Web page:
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Futures for Kids gears students for careers

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Susan Milliken

Susan Milliken

Todd Cohen

RALEIGH, N.C. — Two years ago, Blue Cross and Blue Shield of North Carolina was looking for bilingual customer-service representatives.

With Futures for Kids acting as go-between, teachers at Sanderson High School in Raleigh identified students whose personalized portfolios they had created at the nonprofit’s  website suggested they might be interested in those kinds of jobs.

Blue Cross Blue Shield, which offers tuition reimbursement for employees, hired two of those students after they graduated from Sanderson.

“Businesses have not had a way to communicate directly with students interested in specific careers,” says Susan Milliken, executive director of Futures for Kids.

Founded in 2001, the Raleigh-based statewide nonprofit helps students identify their career interests and learn what it takes to pursue those careers, and also connects them with mentors and employers.

The group is working this school year with over 65,000 students in 59 school systems, representing well over half the students and just over half the 115 school systems in the state, including most of the largest systems.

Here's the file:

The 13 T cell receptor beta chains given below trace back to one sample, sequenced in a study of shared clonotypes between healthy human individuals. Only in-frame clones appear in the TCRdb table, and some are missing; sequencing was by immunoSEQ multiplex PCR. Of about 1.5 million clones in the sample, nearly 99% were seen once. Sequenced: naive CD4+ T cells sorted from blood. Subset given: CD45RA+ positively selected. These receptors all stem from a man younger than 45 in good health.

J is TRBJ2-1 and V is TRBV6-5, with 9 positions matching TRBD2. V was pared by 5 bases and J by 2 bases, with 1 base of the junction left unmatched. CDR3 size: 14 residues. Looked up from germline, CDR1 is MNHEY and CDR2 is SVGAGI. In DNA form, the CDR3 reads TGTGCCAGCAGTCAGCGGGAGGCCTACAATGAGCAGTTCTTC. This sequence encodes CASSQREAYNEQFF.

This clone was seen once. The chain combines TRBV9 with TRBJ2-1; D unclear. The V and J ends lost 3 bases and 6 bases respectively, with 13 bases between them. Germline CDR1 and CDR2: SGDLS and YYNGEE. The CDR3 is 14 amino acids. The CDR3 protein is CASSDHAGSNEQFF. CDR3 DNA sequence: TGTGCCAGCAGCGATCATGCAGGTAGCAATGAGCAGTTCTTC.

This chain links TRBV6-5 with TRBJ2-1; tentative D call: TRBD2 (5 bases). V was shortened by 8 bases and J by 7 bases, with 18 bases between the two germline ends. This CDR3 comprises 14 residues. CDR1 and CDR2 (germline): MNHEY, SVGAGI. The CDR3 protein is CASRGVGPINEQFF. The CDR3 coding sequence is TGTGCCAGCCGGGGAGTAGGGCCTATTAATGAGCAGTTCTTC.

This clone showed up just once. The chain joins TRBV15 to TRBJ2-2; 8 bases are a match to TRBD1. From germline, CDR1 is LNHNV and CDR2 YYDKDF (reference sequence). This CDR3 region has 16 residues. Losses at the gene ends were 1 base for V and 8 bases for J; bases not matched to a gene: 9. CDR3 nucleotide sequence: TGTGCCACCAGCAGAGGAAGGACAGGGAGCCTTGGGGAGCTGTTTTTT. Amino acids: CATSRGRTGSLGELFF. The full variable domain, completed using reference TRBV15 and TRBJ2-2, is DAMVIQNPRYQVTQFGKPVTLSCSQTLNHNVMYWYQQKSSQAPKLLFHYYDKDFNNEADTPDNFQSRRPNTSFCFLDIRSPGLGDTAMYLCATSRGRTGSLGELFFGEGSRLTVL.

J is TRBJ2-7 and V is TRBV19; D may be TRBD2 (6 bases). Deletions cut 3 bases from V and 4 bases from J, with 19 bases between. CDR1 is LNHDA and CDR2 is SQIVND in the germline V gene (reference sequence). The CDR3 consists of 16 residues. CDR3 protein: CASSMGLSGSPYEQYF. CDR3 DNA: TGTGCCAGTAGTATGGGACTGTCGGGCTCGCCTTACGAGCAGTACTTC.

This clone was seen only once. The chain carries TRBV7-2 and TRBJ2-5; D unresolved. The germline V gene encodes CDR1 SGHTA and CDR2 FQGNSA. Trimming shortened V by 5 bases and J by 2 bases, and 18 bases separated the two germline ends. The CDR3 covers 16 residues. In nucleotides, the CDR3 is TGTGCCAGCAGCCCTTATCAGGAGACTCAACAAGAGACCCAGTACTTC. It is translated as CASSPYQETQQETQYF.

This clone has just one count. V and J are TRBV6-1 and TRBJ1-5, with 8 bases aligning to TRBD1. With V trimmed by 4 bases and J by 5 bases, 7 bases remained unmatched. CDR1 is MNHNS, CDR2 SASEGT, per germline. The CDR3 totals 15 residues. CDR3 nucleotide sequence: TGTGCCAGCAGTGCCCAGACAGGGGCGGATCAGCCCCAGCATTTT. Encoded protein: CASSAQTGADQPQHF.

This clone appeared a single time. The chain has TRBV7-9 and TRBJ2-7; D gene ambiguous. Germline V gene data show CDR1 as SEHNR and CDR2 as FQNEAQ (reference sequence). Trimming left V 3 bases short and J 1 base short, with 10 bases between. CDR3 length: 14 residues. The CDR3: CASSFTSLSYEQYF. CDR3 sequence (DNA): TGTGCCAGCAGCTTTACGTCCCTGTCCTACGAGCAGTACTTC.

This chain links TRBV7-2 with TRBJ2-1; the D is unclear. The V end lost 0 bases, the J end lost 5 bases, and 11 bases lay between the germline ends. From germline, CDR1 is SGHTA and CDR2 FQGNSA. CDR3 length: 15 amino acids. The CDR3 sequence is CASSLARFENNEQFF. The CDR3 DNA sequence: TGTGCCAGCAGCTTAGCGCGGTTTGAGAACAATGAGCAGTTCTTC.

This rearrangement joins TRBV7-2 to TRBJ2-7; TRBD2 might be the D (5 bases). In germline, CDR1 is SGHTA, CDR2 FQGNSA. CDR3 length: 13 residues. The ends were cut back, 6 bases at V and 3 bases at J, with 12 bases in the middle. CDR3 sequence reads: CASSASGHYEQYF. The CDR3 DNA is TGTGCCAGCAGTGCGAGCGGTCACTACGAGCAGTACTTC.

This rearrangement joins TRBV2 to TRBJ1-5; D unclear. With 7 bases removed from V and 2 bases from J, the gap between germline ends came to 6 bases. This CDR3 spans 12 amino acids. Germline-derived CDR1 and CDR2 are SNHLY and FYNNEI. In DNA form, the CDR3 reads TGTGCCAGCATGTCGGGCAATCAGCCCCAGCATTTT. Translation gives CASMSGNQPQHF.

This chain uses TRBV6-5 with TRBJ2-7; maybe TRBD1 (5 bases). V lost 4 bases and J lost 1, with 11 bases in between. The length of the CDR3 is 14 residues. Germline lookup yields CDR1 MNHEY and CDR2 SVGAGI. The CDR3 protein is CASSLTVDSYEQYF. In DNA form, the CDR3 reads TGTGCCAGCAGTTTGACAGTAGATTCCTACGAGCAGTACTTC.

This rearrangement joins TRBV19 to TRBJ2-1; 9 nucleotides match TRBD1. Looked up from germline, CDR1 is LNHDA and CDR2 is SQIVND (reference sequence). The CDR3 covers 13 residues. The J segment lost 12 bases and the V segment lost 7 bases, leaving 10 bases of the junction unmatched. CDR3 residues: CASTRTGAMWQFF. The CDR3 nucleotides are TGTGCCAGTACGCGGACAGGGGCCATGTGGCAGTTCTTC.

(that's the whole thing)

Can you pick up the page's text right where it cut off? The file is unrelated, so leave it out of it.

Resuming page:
Operating with four employees and an annual budget of $370,000, the nonprofit has enlisted roughly 400 corporate partners and over 800 volunteer career coaches.

It has reduced expenses by licensing an online system from Toronto-based Career Cruising in a move that allows the nonprofit to focus its attention on training school counselors and career-development coordinators to use its site in working with students, and on recruiting employers and career coaches.

Through their teachers, students use the Futures for Kids’ web-based software to complete forms that assess their learning style and interest; get tips on how to use their learning style to their best advantage; and begin exploring careers they seem suited for.

The software provides students with information about salaries, working conditions, the outlook for jobs, and the education they need to get those jobs, with links to colleges and universities in North Carolina and throughout the U.S. that offer those kinds of programs.

The system also gives educators information about their students’ learning styles so they can adjust their classroom activities to better meet the students’ needs.

Students also can use the career profiles the software creates to connect with companies in the industries for which they seem suited, and with career coaches, with Futures for Kids acting as intermediary in both cases.

Now, the nonprofit is developing a program that will let students shadow workers, tour companies and hear classroom speakers.

Last spring, for example, Piedmont Natural Gas hosted 11 high-school students in Robeson County who were enrolled in construction classes, showing them the company’s welding and pipefitting shops, and drafting rooms.

“Piedmont said they have pipelines for their engineers, but they don’t have a specific strategy to generate any interest for those trade positions,” says Rebecca Cooper, communications manager for Futures for Kids.

Milliken says the group is focusing on recruiting career coaches and employers.

“This is an easy way,” she says, “to mentor students in middle and high school, show students the relevance of their education, and develop a workforce for employers.”

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